Towards understanding the associations between health literacy and physical health

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Low levels of health literacy—low “capacity to obtain, process and understand basic health information and services needed to make appropriate health decisions”—constitute a risk factor for poor health. For example, low health literacy is associated with a failure to adopt preventive and early detection strategies, limited knowledge of particular health issues, poor ability to perform specific health tasks and to adhere to medication plans and, most importantly, with numerous manifestations of poor physical health itself, including hospitalization rates and mortality. In order to lift the literacy-related barriers to health, it has been suggested to enhance people’s levels of health literacy and/or to adjust health-services to recipients’ literacy. For instance, interventions have been targeted at improving diabetes management or information access skills, and attention is being paid to simplifying patient-doctor communications and medical information given to patients. The success of these interventions has varied.
Whatever the strategy of responding to low health literacy, its effectiveness is likely to depend on how well the phenomenon itself, its antecedents and pathways to physical health are understood. For one, it is necessary to understand how health literacy is associated with other, better-established psychological and social constructs and whether these associations can help to explain why health literacy is related to health outcomes. Theoretical models of health literacy introduce general cognitive ability as one of its underpinnings, along with other factors such as educational and occupational influences. There is indeed some empirical evidence that scores on health literacy measures—which are in fact very similar to regular cognitive ability test—are related to broader cognitive differences among people. This is also consistent with the literature that shows associations between general cognitive ability and physical health. An obvious question that arises is to what degree general cognition accounts for the associations between health literacy and actual health outcomes. If it does so substantially, plans to raise heath standards by increasing health literacy can learn from the attempts to raise general cognitive ability. Likewise, prevention and health services should be adjusted to meet people’s skills in a broader set of areas, not just literacy (or numeracy) alone.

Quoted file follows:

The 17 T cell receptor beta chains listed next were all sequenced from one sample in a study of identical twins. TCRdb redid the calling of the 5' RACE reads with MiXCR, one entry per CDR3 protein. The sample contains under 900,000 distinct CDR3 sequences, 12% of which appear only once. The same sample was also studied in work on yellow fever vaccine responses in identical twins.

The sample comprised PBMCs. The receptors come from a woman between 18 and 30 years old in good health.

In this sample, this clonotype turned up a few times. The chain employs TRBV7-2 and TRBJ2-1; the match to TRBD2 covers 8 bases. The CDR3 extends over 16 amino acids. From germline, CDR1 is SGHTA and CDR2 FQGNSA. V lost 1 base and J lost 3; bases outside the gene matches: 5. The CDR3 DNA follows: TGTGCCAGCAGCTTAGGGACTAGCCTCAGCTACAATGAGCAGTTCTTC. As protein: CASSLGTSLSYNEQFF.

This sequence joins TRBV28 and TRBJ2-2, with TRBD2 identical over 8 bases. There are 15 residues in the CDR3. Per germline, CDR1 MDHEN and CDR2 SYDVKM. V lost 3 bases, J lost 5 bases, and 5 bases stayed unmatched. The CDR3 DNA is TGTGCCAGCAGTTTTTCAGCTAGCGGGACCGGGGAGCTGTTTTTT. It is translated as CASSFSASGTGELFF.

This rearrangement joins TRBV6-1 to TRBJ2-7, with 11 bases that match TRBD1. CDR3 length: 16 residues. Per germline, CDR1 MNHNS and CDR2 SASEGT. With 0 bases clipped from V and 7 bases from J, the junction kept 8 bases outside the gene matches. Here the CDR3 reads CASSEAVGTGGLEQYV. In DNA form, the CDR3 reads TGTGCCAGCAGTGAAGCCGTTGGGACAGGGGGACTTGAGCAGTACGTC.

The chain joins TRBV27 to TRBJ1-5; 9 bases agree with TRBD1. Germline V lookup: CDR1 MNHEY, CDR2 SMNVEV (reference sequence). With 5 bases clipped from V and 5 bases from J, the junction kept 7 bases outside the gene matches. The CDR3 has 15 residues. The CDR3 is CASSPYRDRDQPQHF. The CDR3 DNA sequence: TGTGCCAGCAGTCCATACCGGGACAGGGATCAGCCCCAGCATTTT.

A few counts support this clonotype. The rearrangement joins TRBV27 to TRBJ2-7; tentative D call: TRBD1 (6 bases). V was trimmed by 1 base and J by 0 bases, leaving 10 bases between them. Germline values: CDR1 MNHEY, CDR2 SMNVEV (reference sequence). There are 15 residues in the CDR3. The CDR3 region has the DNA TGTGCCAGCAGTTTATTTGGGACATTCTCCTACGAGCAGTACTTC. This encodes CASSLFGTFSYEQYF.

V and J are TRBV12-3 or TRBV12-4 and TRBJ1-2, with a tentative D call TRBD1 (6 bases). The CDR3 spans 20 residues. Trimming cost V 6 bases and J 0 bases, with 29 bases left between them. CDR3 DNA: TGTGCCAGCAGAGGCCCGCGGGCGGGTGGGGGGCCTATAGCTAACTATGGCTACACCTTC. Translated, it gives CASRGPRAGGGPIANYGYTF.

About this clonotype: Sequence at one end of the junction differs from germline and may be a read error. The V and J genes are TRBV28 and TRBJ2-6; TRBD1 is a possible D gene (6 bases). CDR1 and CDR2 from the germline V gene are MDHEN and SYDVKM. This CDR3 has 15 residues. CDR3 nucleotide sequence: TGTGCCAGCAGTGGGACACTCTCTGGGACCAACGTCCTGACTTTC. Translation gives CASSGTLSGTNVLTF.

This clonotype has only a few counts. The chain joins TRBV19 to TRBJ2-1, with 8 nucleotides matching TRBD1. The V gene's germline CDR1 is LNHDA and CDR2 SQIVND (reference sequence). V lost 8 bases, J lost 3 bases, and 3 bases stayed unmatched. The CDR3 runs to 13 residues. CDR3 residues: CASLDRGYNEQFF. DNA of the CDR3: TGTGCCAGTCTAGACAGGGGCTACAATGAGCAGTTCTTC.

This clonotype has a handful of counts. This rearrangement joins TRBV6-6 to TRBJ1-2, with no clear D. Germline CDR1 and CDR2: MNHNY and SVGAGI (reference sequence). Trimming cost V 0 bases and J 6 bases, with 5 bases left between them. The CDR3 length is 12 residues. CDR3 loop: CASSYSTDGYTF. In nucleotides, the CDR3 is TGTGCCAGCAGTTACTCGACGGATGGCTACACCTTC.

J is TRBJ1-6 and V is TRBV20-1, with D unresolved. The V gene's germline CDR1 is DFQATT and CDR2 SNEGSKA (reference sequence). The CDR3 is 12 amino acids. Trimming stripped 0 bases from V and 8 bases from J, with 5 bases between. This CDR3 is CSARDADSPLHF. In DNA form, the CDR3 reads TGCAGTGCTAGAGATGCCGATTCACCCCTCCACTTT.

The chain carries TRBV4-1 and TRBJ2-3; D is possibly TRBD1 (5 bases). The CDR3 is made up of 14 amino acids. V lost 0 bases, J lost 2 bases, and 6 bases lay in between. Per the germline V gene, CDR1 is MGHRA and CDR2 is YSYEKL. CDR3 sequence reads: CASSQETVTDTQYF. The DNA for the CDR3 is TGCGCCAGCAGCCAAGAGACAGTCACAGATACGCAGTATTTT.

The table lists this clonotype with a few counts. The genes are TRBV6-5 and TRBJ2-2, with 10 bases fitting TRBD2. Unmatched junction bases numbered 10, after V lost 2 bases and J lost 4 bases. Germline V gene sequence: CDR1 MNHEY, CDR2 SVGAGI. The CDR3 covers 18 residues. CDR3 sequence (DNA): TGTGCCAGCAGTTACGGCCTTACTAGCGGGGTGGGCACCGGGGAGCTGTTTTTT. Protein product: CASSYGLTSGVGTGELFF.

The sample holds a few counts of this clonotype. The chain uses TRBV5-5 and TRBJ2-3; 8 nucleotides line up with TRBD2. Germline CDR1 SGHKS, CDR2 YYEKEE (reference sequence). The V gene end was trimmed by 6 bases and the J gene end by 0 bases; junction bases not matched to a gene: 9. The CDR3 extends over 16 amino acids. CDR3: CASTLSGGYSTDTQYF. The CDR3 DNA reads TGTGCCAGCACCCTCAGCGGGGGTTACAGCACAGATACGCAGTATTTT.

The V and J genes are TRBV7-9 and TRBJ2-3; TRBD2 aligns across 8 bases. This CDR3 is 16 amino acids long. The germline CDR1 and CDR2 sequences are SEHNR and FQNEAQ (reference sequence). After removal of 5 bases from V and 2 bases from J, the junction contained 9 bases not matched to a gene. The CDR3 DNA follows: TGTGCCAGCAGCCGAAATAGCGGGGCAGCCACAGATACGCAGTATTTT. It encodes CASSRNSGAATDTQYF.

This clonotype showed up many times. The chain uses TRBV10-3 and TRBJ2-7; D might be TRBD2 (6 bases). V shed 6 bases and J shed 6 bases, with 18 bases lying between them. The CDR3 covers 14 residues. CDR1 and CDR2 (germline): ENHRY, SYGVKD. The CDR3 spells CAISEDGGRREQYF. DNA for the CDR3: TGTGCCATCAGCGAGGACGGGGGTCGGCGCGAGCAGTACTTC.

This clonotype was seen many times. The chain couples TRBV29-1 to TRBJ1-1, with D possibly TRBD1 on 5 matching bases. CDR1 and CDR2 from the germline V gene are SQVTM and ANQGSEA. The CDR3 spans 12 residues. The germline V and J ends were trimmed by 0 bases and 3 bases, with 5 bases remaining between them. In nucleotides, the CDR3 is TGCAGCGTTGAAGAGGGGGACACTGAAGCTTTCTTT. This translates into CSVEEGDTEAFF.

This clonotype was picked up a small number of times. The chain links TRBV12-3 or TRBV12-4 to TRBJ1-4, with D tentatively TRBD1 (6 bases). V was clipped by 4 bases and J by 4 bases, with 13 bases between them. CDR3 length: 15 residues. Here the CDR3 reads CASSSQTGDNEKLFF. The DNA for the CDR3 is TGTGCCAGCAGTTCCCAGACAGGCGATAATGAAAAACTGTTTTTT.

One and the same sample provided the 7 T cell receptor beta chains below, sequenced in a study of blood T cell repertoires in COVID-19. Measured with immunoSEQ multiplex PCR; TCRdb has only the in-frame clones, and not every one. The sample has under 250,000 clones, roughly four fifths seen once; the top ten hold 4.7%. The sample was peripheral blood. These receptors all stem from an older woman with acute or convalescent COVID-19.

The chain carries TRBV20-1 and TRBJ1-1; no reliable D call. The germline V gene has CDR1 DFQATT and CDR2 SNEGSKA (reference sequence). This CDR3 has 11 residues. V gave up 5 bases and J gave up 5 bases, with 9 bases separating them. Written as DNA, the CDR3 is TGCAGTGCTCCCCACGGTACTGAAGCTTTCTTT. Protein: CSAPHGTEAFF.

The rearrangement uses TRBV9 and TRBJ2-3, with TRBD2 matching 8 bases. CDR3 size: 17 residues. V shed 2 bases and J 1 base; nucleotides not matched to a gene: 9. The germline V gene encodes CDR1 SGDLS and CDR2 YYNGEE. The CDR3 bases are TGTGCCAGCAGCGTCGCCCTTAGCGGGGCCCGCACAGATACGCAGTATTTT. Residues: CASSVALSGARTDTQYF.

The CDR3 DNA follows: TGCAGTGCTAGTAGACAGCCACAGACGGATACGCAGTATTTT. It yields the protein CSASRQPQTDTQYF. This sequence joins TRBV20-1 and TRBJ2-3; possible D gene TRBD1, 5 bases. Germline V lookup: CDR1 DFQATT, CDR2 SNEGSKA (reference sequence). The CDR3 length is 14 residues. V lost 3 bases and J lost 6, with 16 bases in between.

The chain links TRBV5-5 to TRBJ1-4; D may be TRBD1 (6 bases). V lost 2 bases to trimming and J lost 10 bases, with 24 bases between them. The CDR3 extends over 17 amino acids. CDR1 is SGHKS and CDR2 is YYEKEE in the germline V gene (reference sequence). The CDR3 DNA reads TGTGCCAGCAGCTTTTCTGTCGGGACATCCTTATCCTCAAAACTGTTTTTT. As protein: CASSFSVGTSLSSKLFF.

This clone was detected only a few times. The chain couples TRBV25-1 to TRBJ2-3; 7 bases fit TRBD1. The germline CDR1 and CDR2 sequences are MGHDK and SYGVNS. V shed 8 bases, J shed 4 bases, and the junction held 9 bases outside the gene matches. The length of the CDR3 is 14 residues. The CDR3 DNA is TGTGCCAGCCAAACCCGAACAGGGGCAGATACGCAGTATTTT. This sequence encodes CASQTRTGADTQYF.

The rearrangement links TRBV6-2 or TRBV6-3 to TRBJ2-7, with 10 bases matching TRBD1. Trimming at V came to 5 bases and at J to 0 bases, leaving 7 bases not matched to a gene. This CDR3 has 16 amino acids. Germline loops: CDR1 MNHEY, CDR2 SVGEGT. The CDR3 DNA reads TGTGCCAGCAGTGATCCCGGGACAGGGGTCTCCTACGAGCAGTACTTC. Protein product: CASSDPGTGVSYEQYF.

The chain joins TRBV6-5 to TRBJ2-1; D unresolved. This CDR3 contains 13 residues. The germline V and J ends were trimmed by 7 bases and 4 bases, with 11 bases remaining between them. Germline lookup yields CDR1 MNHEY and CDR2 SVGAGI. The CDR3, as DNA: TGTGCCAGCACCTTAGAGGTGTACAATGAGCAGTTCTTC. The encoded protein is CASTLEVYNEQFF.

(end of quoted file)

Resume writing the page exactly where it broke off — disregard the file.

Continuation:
Alternatively, rather than being related directly to general cognitive ability per se, health literacy may stem from other correlates such as educational attainment or occupational level. This would, then, suggest that health literacy is a domain-specific set of skills and knowledge that is relatively independent of general cognitive ability and that people develop in response to life-course socioeconomic opportunities.
The present study investigated whether three popular operationalizations of health literacy were predictive of a sample of nine indicators of physical health in community-dwelling older people at age around 73 years. The unique feature of the participants, the Lothian Birth Cohort 1936, is that all participants had been administered a well-validated general intelligence test when they were about 11 years old. This made it possible to consider of the influence of general cognitive ability before people absorb most of the life-course influences on health literacy and health, and before adult ill health affects cognitive ability. We first tested the degree to which general cognitive ability, observed concurrently with the health literacy assessments in old age, could account for the health literacy associations with health outcomes. We then investigated the earlier life-course roots of the health literacy-health associations by testing to which extent the associations could occur due to shared influences from childhood cognitive ability, educational level and adult occupational social class.
Original languageEnglish
Publication statusPublished - 9 Dec 2011
EventInternational Society for Intelligence Research - , Cyprus
Duration: 7 Dec 2011 → …


ConferenceInternational Society for Intelligence Research
Period7/12/11 → …


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